I have a very strange, recurring nightmare wherein I slice up a steak, take a photo of the slices, and publish the photo in a blog, only to realize that I sliced the meat with the grain. Then everyone—both in the comments and on Twitter—ridicules me for violating this basic meat eating rule, and I never work in this town again.
It’s a bizarre anxiety dream, but perhaps not unreasonable. The way you slice your meat has a huge effect on tenderness. You can watch a video explaining the science behind it here, but the upshot is that chewing long strings of muscle fibers takes far more force than chewing slices made up of a bunch of short muscle fiber cross-sections. This is true of both steak and turkey, and it’s why stock photos like the one you see above are—in my opinion—a culinary menace.
Carving the breast meat directly off of the bird—by making cuts parallel to the breast bone—is a bad idea. That’s called slicing with the grain, and you’ll end up with chewy bunches of muscle fibers rather than tender slices. (And turkey is a meat that usually needs all the help it can get.)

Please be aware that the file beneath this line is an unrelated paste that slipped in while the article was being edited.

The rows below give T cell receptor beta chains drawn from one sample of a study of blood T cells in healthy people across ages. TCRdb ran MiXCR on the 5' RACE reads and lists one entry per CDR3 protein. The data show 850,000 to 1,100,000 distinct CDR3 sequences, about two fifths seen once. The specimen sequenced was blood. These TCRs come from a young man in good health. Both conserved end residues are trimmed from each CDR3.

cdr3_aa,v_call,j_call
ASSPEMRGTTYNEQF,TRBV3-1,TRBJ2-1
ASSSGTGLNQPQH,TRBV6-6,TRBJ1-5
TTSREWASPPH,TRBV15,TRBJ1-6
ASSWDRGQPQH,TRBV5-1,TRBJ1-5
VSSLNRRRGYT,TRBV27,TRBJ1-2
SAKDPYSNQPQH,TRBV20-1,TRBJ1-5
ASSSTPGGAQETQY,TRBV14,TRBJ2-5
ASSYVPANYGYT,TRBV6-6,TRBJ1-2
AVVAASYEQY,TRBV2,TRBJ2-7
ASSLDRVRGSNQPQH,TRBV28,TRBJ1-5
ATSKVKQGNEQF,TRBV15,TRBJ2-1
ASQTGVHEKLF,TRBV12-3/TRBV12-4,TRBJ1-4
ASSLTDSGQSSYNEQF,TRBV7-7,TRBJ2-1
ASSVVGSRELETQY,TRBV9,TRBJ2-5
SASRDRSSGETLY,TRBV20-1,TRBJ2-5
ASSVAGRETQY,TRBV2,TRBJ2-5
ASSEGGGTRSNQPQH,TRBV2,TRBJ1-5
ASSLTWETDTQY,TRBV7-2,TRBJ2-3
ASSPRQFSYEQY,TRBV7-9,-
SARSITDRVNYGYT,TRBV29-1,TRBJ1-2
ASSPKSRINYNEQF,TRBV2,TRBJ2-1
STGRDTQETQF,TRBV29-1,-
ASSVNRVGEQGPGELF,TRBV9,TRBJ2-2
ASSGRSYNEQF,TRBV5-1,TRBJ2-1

Luckily, it’s easy to give your turkey a wing up in this regard and make sure it feels as tender as possible in your mouth. Start by removing both lobes of breast meat by running your knife along the breast bone on both sides. Keep following the bone until you can remove each lobe in one piece. Transfer to a cutting board, then slice perpendicular to the grain. If you’re not sure what that means, just flip it over and look at which way the meat strings are running—your goal is to make those as short as possible. The thinner your slices, the easier the turkey will be to chew, and the happier you (and your guests) will be.